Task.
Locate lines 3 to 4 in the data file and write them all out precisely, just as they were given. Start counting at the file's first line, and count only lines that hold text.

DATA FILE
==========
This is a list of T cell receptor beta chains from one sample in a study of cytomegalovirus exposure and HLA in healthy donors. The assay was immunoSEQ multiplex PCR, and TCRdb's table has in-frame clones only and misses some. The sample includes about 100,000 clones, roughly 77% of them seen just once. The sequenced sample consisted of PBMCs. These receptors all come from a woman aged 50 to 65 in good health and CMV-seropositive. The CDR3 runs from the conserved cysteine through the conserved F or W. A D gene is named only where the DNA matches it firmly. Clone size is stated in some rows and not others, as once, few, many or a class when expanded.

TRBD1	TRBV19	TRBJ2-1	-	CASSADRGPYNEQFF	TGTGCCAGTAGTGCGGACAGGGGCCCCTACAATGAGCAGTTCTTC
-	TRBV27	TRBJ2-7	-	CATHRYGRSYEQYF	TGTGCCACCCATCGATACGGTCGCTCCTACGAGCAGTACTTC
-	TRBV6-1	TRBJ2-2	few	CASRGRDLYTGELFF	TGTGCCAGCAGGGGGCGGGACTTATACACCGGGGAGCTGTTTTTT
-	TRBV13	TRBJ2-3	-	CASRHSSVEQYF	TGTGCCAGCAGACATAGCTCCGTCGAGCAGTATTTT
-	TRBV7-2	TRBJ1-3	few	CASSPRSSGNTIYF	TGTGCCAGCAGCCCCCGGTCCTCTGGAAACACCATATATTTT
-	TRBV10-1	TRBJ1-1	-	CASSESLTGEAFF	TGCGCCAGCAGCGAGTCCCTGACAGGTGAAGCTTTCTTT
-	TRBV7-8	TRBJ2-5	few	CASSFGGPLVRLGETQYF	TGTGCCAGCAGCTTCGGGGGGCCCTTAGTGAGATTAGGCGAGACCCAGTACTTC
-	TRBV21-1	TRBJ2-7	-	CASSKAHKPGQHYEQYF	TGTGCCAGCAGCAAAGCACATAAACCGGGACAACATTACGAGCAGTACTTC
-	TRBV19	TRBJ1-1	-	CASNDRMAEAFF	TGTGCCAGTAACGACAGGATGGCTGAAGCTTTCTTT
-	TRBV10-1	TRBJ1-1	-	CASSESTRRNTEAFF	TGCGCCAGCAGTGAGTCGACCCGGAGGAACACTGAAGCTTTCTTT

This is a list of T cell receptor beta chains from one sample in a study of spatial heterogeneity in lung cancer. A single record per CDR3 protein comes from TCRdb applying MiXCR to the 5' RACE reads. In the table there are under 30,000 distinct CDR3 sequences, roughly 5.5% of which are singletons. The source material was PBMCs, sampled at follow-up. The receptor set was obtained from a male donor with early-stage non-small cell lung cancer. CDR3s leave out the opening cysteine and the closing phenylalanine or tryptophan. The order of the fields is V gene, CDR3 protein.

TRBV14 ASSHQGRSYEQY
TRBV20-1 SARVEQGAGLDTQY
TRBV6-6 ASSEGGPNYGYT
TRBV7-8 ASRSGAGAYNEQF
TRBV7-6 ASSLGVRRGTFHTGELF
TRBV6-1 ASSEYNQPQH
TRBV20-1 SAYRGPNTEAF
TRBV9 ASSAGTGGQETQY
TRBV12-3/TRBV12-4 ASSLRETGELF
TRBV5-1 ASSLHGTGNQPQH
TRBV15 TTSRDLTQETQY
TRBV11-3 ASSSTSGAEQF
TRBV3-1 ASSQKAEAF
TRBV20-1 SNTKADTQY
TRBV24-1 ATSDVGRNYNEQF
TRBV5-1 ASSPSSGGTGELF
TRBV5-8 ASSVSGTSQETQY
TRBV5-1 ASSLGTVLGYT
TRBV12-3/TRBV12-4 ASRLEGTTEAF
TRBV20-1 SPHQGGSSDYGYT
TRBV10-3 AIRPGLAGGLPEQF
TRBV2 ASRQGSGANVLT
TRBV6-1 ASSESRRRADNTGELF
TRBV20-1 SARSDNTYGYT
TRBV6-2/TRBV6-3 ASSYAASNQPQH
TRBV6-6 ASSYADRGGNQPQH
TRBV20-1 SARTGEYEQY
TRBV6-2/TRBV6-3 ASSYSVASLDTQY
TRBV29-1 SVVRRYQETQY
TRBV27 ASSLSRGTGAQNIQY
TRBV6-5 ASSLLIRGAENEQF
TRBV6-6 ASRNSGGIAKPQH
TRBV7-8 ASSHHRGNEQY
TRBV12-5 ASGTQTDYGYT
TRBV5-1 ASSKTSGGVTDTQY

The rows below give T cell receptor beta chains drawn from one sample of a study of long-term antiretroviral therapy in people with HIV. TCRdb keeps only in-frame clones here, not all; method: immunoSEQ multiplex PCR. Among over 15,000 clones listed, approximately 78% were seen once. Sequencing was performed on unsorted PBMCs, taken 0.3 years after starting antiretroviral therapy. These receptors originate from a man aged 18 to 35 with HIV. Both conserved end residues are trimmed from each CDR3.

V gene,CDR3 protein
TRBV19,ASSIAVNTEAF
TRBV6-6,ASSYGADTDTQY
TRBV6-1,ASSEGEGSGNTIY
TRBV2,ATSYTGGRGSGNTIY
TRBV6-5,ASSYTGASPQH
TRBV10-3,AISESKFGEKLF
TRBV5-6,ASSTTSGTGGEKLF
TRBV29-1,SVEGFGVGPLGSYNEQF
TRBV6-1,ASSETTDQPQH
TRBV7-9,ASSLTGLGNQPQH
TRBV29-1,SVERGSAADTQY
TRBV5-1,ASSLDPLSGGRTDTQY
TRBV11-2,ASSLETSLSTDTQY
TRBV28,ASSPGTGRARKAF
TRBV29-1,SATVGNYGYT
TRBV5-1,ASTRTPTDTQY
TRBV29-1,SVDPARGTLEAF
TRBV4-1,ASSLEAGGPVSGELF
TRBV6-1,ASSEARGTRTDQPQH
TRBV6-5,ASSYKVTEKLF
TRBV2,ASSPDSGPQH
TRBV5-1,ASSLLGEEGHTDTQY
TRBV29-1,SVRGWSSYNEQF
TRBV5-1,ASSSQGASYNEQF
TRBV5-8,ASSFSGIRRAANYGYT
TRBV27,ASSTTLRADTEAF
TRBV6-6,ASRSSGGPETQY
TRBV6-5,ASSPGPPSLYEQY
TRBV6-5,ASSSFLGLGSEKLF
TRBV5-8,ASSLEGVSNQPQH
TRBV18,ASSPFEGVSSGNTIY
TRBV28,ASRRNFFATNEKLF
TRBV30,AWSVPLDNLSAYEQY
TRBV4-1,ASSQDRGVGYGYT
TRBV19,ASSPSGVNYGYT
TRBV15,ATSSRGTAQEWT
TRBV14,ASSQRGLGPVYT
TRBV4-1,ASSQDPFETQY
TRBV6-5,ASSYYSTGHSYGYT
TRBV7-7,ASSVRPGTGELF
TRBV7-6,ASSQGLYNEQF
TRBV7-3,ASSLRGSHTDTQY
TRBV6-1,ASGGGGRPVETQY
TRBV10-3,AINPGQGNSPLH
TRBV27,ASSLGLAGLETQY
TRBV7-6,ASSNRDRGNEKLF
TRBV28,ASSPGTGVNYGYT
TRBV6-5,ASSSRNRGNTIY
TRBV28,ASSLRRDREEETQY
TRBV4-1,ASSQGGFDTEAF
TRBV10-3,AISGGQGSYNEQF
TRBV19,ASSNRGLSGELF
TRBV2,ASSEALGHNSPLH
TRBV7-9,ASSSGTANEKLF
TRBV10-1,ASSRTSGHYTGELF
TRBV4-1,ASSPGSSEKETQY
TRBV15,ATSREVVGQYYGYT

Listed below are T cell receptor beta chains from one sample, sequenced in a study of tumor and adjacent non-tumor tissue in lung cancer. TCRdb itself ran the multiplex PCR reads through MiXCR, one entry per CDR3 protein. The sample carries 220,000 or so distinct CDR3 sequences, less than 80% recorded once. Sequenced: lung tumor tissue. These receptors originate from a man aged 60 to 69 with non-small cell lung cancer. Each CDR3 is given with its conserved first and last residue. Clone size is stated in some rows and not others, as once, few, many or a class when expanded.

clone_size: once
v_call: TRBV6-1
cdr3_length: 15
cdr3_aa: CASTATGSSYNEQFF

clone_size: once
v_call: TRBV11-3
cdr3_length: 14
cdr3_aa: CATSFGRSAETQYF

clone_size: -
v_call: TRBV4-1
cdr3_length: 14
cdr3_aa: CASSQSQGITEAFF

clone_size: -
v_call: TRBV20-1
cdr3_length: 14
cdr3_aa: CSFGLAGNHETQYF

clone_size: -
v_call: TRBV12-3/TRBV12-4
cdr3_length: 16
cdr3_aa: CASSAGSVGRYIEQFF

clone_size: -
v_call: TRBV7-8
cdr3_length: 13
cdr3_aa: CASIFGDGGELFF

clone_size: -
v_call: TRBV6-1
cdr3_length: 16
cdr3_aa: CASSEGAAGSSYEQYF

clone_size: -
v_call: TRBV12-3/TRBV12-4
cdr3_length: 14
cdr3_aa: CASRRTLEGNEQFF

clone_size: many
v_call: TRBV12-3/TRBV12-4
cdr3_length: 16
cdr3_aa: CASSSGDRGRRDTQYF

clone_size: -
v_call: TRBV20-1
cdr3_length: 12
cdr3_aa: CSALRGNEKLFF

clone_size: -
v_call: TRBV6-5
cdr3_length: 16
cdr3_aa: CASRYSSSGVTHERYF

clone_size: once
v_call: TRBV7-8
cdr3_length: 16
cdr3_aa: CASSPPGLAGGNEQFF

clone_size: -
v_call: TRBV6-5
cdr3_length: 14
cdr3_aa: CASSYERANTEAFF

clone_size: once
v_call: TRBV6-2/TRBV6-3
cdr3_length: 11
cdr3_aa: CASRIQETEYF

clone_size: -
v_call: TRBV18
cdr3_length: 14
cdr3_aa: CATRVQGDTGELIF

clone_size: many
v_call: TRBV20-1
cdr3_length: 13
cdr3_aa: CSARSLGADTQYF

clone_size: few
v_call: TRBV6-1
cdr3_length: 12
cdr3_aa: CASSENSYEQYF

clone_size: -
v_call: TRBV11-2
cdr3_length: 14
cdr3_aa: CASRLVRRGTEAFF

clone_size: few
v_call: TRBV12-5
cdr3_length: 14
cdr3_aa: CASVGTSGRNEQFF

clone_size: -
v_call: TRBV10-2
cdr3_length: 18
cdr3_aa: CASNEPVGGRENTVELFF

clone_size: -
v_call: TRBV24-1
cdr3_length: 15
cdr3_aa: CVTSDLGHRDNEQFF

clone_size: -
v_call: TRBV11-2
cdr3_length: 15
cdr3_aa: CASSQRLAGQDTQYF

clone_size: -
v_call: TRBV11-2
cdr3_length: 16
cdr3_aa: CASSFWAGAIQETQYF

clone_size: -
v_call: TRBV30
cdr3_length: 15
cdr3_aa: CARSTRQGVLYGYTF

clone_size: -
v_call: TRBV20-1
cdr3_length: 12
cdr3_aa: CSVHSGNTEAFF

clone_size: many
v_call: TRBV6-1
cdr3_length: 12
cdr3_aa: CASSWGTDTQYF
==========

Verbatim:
-	TRBV27	TRBJ2-7	-	CATHRYGRSYEQYF	TGTGCCACCCATCGATACGGTCGCTCCTACGAGCAGTACTTC
-	TRBV6-1	TRBJ2-2	few	CASRGRDLYTGELFF	TGTGCCAGCAGGGGGCGGGACTTATACACCGGGGAGCTGTTTTTT